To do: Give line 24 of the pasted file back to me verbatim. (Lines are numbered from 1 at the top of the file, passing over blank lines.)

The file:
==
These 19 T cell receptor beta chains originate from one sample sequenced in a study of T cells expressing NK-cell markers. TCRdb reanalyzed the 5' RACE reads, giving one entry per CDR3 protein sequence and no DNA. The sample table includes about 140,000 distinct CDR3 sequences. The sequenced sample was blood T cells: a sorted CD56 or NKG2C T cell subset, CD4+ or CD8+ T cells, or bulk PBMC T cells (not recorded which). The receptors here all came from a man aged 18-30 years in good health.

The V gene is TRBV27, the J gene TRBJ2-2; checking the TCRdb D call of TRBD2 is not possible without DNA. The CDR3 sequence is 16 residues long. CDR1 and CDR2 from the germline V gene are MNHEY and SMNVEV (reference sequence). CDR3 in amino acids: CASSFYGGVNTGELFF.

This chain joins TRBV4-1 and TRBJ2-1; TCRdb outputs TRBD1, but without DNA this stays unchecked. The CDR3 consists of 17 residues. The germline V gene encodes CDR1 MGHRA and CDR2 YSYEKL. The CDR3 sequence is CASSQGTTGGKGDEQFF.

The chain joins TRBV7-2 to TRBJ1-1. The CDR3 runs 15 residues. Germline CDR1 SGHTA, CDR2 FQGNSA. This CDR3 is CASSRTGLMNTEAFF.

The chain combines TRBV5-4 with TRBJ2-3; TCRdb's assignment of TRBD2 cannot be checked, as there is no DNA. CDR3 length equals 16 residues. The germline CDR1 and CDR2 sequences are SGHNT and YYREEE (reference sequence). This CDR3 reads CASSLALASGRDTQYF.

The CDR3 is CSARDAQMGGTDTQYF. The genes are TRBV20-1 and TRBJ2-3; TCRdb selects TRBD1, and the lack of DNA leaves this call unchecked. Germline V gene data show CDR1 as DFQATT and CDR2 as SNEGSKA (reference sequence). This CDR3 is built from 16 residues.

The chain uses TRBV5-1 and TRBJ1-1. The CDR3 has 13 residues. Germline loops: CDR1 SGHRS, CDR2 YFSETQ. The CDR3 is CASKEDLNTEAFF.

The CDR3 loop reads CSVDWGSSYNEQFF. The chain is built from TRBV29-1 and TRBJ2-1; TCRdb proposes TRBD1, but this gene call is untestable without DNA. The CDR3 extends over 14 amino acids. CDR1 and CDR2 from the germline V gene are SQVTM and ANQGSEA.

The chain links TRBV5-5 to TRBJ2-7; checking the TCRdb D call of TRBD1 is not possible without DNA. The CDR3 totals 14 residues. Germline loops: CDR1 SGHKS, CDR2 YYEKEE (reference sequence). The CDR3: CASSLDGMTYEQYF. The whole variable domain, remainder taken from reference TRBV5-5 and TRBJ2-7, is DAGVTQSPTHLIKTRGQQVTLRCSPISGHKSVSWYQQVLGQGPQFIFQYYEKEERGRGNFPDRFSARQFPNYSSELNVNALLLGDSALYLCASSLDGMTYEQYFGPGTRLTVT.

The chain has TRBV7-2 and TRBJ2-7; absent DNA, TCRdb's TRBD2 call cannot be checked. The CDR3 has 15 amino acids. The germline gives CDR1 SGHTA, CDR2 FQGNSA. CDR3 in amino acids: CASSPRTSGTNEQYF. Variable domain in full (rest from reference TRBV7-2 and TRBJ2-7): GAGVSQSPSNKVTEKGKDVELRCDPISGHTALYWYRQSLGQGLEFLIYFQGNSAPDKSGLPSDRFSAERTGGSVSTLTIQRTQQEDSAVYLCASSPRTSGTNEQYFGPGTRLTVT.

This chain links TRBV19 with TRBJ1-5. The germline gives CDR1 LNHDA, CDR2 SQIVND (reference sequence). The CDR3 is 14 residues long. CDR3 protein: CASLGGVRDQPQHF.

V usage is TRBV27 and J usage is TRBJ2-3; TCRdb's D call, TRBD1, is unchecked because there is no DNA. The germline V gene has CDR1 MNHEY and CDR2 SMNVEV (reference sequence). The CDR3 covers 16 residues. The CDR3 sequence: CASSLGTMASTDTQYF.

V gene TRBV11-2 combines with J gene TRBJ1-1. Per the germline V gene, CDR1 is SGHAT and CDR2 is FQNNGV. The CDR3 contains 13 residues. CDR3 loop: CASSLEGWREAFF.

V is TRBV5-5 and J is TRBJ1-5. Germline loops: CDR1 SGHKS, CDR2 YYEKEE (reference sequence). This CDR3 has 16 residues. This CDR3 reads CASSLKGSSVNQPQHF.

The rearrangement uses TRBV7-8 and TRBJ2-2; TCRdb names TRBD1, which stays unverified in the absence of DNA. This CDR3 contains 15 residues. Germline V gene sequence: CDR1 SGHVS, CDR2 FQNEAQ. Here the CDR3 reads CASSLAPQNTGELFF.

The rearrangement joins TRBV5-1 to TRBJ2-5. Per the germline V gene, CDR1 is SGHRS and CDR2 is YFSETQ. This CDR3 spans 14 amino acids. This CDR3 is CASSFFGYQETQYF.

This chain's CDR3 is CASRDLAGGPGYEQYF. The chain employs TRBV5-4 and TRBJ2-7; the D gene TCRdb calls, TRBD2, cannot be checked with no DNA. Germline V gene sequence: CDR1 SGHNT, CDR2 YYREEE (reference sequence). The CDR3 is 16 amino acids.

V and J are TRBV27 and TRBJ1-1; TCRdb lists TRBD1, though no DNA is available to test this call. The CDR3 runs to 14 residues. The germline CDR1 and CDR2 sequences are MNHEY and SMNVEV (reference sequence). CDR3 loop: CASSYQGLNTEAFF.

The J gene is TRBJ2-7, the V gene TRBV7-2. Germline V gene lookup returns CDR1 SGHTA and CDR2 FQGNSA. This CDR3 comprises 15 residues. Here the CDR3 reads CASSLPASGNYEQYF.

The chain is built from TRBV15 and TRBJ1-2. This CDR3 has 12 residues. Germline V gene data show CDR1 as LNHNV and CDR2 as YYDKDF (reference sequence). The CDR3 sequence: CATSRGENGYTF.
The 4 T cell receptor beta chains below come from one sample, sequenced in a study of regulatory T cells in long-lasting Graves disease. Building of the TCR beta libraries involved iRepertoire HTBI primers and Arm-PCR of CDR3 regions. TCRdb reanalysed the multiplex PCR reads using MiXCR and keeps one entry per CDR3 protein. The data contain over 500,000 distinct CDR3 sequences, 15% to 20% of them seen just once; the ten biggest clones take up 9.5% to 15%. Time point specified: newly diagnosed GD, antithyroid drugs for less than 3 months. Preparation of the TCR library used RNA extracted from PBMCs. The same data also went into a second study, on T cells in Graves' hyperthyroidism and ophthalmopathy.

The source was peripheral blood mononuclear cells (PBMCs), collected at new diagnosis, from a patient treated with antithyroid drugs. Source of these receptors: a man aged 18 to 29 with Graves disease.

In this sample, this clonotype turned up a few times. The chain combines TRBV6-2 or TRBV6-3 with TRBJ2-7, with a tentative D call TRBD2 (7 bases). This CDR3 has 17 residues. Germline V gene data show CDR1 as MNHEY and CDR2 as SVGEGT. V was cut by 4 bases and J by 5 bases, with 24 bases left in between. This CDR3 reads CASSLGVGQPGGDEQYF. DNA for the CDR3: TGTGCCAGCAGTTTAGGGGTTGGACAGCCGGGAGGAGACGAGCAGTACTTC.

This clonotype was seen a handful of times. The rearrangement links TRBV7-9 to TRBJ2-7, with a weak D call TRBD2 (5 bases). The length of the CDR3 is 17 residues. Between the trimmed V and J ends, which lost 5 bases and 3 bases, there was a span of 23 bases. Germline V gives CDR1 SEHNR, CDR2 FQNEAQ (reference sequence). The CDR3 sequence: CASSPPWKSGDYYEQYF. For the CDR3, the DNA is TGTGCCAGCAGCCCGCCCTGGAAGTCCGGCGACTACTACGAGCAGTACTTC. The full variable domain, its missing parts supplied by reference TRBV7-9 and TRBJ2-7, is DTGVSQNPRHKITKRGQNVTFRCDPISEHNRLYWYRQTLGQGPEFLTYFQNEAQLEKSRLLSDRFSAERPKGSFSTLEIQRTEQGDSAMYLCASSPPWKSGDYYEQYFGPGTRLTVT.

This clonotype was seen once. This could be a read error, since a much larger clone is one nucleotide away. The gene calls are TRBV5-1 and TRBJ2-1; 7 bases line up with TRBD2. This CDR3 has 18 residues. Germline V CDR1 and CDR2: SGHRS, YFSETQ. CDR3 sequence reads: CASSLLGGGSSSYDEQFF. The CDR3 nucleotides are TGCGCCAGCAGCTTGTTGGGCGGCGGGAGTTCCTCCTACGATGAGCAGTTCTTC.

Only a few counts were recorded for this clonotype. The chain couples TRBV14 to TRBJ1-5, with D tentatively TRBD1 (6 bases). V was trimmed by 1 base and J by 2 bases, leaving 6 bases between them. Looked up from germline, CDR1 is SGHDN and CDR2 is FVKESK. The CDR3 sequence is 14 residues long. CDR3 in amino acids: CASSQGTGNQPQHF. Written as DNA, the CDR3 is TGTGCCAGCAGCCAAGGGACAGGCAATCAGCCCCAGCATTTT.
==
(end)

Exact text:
This clonotype was seen a handful of times. The rearrangement links TRBV7-9 to TRBJ2-7, with a weak D call TRBD2 (5 bases). The length of the CDR3 is 17 residues. Between the trimmed V and J ends, which lost 5 bases and 3 bases, there was a span of 23 bases. Germline V gives CDR1 SEHNR, CDR2 FQNEAQ (reference sequence). The CDR3 sequence: CASSPPWKSGDYYEQYF. For the CDR3, the DNA is TGTGCCAGCAGCCCGCCCTGGAAGTCCGGCGACTACTACGAGCAGTACTTC. The full variable domain, its missing parts supplied by reference TRBV7-9 and TRBJ2-7, is DTGVSQNPRHKITKRGQNVTFRCDPISEHNRLYWYRQTLGQGPEFLTYFQNEAQLEKSRLLSDRFSAERPKGSFSTLEIQRTEQGDSAMYLCASSPPWKSGDYYEQYFGPGTRLTVT.